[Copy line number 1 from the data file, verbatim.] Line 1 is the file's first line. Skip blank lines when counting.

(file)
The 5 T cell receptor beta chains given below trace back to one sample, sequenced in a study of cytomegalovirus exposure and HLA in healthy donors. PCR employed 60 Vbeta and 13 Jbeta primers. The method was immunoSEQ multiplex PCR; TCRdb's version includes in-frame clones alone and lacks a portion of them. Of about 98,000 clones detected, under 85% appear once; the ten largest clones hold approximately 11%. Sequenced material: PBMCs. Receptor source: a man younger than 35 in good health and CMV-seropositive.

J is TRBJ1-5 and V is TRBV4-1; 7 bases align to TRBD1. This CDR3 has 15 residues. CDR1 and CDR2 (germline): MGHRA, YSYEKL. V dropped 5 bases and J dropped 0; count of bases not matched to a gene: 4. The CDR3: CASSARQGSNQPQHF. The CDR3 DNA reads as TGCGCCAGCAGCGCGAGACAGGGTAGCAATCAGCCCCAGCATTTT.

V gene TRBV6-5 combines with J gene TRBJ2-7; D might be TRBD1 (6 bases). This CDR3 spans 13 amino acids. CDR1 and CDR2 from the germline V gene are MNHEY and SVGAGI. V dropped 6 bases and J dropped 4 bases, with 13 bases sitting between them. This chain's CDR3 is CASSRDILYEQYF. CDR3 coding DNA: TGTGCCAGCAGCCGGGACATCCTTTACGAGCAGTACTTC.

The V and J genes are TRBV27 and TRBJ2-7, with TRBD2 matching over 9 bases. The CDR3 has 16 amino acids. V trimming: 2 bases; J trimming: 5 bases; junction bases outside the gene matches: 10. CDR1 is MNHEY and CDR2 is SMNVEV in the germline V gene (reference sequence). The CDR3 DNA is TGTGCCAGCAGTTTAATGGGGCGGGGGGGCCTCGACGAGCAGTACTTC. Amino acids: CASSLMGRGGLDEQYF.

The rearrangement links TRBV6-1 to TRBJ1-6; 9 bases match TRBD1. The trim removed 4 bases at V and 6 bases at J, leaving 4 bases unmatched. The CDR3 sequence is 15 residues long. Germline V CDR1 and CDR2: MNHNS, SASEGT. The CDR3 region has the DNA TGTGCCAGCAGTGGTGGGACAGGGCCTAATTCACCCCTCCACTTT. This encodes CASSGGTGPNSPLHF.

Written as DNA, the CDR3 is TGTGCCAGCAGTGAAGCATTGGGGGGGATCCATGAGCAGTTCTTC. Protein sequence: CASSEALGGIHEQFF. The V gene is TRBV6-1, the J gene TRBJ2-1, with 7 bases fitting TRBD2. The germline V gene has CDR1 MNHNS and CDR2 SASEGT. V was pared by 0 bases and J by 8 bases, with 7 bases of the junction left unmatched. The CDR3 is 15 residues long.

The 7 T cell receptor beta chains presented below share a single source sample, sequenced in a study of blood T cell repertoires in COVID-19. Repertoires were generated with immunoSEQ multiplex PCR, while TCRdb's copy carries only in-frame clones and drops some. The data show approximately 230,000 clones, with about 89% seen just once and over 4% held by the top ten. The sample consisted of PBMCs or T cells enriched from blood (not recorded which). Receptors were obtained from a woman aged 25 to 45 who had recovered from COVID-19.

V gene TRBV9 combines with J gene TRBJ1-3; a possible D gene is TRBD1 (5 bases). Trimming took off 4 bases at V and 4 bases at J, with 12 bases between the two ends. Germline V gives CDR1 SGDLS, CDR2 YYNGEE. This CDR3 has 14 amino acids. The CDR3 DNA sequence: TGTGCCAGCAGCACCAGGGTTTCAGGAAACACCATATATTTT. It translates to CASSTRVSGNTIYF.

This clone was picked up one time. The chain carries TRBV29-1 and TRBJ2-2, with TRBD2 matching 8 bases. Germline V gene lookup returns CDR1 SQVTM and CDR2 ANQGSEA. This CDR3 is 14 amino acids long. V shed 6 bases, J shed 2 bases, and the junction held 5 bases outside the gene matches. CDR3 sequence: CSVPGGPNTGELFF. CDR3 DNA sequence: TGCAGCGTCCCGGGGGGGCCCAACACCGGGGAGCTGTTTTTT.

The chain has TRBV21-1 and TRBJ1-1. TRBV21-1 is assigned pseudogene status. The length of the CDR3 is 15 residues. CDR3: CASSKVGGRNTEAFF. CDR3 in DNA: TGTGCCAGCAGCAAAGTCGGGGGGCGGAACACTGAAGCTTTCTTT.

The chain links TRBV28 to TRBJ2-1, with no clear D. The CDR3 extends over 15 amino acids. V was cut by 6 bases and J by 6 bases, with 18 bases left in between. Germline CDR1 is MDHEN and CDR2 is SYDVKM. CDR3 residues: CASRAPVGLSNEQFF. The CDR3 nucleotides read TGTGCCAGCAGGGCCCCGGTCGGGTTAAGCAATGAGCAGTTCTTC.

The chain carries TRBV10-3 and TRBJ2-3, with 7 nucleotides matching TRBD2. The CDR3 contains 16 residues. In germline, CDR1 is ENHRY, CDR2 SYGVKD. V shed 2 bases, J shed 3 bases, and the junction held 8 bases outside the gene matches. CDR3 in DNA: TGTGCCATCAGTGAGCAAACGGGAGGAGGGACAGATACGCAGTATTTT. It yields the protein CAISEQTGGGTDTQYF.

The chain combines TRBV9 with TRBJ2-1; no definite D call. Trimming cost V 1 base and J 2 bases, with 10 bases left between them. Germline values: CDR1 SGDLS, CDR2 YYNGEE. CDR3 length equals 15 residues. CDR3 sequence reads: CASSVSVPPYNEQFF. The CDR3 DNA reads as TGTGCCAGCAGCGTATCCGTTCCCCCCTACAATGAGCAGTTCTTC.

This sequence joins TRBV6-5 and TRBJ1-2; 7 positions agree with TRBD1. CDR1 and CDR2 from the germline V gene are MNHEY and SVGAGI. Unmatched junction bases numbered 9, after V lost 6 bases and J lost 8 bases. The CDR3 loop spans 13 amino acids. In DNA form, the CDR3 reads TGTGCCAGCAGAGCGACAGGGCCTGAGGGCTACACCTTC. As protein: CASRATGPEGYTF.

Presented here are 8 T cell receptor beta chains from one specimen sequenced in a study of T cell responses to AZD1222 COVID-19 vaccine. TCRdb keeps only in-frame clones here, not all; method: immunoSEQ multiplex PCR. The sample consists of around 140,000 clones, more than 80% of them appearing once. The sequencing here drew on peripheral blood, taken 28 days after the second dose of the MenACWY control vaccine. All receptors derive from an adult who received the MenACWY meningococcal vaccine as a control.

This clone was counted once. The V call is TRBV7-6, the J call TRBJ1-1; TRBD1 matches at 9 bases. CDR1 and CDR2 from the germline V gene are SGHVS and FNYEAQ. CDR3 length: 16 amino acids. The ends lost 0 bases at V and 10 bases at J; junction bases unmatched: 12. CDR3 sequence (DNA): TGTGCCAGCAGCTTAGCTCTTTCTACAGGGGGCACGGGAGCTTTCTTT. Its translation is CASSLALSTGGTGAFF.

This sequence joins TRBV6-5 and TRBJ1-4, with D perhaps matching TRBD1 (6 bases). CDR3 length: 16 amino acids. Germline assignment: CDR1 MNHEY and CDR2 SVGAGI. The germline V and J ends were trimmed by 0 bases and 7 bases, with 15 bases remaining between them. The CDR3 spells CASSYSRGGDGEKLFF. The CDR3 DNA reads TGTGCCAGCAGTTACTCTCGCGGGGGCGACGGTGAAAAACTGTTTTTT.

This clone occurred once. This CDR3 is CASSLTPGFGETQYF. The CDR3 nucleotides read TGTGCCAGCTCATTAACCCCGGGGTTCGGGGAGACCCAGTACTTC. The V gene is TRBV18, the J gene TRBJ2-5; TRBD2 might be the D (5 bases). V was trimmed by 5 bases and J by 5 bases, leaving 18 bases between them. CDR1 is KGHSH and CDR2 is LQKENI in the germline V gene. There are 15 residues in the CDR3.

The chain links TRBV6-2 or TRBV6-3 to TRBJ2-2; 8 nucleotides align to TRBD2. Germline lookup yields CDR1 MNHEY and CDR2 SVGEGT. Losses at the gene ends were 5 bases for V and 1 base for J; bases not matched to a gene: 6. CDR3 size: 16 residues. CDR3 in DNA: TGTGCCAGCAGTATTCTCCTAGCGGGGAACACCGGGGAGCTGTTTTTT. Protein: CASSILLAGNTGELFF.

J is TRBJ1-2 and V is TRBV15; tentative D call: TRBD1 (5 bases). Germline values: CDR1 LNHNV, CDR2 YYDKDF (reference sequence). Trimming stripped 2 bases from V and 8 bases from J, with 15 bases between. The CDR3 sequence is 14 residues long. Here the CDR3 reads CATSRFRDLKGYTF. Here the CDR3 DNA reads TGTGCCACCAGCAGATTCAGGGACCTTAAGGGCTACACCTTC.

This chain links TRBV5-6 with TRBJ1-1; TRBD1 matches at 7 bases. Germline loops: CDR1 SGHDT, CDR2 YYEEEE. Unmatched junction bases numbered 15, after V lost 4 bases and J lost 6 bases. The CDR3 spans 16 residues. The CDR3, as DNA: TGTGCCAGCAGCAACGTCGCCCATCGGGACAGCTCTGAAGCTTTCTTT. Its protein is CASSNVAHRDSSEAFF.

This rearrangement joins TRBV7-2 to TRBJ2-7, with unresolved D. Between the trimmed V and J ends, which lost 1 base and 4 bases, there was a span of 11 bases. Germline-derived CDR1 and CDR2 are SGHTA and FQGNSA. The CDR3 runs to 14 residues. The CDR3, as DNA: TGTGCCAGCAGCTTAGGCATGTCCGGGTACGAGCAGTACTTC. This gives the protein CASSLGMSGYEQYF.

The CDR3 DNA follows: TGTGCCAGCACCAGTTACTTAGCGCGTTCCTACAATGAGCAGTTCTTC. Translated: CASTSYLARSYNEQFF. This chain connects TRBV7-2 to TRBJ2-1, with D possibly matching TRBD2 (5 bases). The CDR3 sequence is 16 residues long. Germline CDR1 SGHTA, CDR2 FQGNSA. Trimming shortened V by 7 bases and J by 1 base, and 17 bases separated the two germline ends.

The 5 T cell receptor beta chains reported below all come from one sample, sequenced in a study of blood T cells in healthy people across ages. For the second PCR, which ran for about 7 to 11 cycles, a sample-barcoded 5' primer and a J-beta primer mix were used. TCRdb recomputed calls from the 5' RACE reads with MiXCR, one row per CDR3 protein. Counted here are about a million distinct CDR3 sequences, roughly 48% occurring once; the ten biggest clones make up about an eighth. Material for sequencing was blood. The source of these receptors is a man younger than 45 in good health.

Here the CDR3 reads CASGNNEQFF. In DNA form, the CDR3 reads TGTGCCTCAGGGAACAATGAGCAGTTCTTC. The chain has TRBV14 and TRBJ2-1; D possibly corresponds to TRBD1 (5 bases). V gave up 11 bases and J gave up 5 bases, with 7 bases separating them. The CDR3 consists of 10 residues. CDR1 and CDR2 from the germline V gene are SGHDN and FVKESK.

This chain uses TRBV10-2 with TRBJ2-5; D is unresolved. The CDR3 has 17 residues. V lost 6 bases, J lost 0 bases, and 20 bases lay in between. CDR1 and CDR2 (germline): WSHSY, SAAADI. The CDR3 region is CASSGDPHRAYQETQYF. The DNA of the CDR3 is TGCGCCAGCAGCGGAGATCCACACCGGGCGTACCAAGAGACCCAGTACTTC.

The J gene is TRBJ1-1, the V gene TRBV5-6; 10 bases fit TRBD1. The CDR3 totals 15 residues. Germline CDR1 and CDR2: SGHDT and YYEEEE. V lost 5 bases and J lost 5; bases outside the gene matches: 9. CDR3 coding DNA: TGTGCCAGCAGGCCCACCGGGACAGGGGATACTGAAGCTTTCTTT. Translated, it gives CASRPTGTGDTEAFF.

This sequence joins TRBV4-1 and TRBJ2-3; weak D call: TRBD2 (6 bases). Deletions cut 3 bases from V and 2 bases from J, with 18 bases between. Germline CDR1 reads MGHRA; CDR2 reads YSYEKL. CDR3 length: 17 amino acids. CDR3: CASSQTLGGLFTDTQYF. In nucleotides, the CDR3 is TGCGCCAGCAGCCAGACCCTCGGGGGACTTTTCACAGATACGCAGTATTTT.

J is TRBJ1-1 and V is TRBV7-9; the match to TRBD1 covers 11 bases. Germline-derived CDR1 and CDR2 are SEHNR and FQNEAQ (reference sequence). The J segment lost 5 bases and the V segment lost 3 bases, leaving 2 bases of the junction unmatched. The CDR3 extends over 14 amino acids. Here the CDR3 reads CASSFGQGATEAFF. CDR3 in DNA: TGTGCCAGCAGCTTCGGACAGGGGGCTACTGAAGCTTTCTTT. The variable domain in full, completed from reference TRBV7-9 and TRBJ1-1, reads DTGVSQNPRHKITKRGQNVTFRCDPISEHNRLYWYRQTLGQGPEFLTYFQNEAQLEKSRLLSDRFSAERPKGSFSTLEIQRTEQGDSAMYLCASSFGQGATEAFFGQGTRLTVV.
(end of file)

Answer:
The 5 T cell receptor beta chains given below trace back to one sample, sequenced in a study of cytomegalovirus exposure and HLA in healthy donors. PCR employed 60 Vbeta and 13 Jbeta primers. The method was immunoSEQ multiplex PCR; TCRdb's version includes in-frame clones alone and lacks a portion of them. Of about 98,000 clones detected, under 85% appear once; the ten largest clones hold approximately 11%. Sequenced material: PBMCs. Receptor source: a man younger than 35 in good health and CMV-seropositive.